OUR neighbours in the Blue Mountains regularly get their world heritage knickers in a knot on a range of issues - coal mines, airports, fast food ventures and stuff.
But currently there's something a bit more unusual in the way of campaigns mounted by, it's a bit of a mouthful, 'The Blue Mountains Action Group Protecting Life From 5G'.
They claim the emerging telecommunications network is 'the largest biological experiment ever' and that's really saying something.
If that's not enough there is even a documentary ominously titled '5G Apocalypse - The Extinction Event'.
Dramatic stuff and it's all there on posters (illegally) plastered on poles in the Lithgow CBD.
But if you want to get involved you're too late; the screening in Katoomba was a couple of weeks back.
If you believe the warnings from BMAGPLF5G the radiation might be implicated in just about every medical condition known to man. Except perhaps hay fever.
Disclaimer: Your columnist admits to not being an expert on apocalyptical matters.
Jumping through hoops
THERE was interesting news tucked away in the advertising pages of the Lithgow Mercury last week. And it was also possibly puzzling to anyone not directly involved.
Centennial Coal wants to increase its workforce at Clarence Colliery by 100 well paid jobs.
Now that's a 25 per cent increase on the present employment and one would expect it would be well received by a city centric government that professes, lamely or otherwise, its support for regional development.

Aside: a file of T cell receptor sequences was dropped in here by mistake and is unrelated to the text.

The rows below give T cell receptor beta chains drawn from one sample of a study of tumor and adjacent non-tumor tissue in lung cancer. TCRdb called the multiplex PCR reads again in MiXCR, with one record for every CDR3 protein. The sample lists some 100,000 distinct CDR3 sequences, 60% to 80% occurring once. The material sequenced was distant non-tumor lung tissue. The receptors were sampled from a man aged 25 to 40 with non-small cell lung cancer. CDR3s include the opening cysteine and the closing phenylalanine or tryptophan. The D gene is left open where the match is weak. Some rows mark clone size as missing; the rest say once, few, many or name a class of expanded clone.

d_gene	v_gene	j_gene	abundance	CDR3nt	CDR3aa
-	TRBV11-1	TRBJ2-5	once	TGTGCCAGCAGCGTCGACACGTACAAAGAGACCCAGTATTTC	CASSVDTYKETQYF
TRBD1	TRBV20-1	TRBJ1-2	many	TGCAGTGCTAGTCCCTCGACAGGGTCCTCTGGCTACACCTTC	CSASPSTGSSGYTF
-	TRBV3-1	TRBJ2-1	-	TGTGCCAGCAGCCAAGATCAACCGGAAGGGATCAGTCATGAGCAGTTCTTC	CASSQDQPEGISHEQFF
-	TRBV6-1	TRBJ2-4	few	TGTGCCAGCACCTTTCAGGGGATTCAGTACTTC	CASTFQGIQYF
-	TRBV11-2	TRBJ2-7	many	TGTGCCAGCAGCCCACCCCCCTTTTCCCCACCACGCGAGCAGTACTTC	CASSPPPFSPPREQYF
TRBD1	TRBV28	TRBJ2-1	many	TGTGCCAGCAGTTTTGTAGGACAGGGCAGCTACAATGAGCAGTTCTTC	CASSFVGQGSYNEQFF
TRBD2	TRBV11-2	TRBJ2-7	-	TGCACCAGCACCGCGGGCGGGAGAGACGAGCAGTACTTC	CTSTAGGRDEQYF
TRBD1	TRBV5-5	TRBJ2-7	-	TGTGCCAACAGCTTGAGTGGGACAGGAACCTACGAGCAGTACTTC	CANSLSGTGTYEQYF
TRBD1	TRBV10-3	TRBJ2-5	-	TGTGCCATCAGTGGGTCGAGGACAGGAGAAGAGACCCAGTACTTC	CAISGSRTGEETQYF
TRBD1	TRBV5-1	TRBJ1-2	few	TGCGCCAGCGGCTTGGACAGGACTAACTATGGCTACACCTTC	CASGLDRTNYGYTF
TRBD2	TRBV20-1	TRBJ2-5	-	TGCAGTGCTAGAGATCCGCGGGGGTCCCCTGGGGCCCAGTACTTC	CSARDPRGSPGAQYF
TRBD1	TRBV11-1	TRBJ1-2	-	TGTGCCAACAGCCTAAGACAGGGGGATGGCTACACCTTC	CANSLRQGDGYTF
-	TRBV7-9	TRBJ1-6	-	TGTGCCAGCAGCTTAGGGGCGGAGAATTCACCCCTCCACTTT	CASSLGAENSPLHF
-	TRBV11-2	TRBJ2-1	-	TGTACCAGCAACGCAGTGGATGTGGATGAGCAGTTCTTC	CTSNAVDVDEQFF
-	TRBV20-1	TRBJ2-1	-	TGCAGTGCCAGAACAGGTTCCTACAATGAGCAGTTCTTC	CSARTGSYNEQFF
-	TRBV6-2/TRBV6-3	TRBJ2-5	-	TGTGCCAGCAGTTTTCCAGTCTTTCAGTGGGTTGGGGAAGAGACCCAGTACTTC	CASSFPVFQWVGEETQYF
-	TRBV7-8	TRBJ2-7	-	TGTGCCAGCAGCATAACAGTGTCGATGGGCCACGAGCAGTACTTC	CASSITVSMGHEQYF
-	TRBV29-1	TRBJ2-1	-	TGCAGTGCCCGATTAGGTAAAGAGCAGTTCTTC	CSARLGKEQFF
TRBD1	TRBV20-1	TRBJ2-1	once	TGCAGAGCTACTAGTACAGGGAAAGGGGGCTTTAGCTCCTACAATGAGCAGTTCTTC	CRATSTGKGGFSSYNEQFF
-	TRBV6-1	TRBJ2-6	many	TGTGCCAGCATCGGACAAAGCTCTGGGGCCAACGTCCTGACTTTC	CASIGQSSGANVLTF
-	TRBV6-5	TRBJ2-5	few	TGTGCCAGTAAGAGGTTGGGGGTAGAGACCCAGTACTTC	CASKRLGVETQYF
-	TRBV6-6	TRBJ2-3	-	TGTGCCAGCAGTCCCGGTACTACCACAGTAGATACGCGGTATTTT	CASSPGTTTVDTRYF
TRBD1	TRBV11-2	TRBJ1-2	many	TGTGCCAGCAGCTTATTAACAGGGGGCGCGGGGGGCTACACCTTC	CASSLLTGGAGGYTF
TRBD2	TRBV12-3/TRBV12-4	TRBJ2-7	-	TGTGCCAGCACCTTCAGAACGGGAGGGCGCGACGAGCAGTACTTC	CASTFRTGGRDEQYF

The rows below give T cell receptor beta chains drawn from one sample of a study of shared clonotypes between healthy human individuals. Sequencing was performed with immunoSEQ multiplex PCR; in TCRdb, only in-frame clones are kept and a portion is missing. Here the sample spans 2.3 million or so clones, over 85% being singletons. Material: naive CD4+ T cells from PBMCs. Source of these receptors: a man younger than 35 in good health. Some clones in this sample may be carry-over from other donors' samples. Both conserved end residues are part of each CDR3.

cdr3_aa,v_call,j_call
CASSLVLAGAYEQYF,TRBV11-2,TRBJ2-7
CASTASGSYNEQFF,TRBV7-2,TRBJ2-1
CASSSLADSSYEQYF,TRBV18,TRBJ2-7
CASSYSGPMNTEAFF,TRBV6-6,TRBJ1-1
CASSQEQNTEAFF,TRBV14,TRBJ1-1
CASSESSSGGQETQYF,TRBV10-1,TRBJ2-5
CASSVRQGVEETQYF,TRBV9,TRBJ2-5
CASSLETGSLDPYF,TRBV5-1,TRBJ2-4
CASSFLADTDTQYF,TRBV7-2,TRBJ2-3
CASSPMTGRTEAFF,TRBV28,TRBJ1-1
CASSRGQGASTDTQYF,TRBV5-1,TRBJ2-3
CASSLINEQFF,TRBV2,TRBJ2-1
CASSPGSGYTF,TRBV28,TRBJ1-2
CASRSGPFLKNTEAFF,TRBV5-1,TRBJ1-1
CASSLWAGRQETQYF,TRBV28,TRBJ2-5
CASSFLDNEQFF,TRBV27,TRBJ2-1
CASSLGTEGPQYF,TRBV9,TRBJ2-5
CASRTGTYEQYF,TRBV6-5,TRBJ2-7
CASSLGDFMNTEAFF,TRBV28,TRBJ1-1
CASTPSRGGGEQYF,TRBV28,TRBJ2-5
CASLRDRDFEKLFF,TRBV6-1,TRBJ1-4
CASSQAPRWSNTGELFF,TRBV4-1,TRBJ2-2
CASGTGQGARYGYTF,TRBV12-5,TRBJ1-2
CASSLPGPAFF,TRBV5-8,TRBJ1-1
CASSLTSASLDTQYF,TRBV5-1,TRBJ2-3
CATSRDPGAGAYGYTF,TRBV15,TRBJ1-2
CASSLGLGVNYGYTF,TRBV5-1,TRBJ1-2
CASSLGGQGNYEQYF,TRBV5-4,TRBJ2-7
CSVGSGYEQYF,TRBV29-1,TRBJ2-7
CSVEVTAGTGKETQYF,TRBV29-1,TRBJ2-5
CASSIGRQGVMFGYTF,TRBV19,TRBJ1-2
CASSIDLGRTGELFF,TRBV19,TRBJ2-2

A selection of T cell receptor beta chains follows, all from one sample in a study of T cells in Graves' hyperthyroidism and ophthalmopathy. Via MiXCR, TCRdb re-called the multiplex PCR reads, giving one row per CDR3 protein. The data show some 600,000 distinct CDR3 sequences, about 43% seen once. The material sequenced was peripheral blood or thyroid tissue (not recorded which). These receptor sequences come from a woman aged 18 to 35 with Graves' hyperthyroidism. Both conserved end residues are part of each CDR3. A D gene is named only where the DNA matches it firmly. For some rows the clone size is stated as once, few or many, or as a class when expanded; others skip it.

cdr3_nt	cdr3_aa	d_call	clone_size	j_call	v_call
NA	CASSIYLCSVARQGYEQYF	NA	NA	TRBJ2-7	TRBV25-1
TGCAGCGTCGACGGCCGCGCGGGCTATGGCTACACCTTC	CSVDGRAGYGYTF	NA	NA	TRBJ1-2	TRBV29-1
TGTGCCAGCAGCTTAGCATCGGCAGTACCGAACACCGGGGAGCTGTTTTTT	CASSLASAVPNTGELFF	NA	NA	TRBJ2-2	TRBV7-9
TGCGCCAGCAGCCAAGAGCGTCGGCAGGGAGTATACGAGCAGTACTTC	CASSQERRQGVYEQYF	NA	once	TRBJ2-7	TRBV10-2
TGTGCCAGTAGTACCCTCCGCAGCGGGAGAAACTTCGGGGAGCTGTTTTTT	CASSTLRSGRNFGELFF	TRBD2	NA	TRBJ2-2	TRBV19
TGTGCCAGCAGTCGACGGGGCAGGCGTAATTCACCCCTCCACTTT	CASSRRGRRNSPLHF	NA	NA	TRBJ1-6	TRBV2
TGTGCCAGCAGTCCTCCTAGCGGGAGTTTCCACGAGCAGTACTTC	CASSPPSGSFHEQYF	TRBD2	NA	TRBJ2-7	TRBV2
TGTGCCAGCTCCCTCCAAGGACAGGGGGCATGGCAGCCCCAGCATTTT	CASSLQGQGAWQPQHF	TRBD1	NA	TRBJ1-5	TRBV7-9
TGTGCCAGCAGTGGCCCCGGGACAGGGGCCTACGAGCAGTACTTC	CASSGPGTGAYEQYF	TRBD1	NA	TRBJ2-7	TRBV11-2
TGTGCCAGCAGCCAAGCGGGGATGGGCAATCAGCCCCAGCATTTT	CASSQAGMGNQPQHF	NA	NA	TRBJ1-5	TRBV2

But not so fast!
First Centennial has to jump through hoops under the Environmental Planning and Assessment Act and apply for Ministerial approval.
But that's not all: Centennial is also seeking approval (under the same Act) to haul more coal to its Wang loader to help maintain critical supplies to Mt Piper during what it terms emergency situations'.
The bid to negotiate the usual bureaucratic tangle has no doubt been prompted by current geological problems at Springvale min.
Strolling The Trail
THEY breed 'em tough (or perhaps a little troppo) in far north Queensland and every now and then they set out to prove the point.
The National Trail runs the length of The Great Divide traversing three eastern States and a considerable length passes through our backyard.
Surprisingly regularly the super fit (or troppo) take the challenge on foot, cycle, horseback, or on at least one occasion, by camel.
Along the way they rest up on farms like that of Hampton identity Ian Litchfield.
A little while back Ian provided a camp for a bloke walking the full length of the trail The Trail from Cairns to Victoria.
Impressive, but wait, there's more.
Last week Ian had a surprise call from the same Queenslander who's now walking BACK through Hampton to Cairns, now accompanied by two mules, a donkey and a dog.
Ian felt that's an effort that deserved dinner at the Tarana Pub at the weekend and we can't argue with that.
Anyone feel like taking the challenge?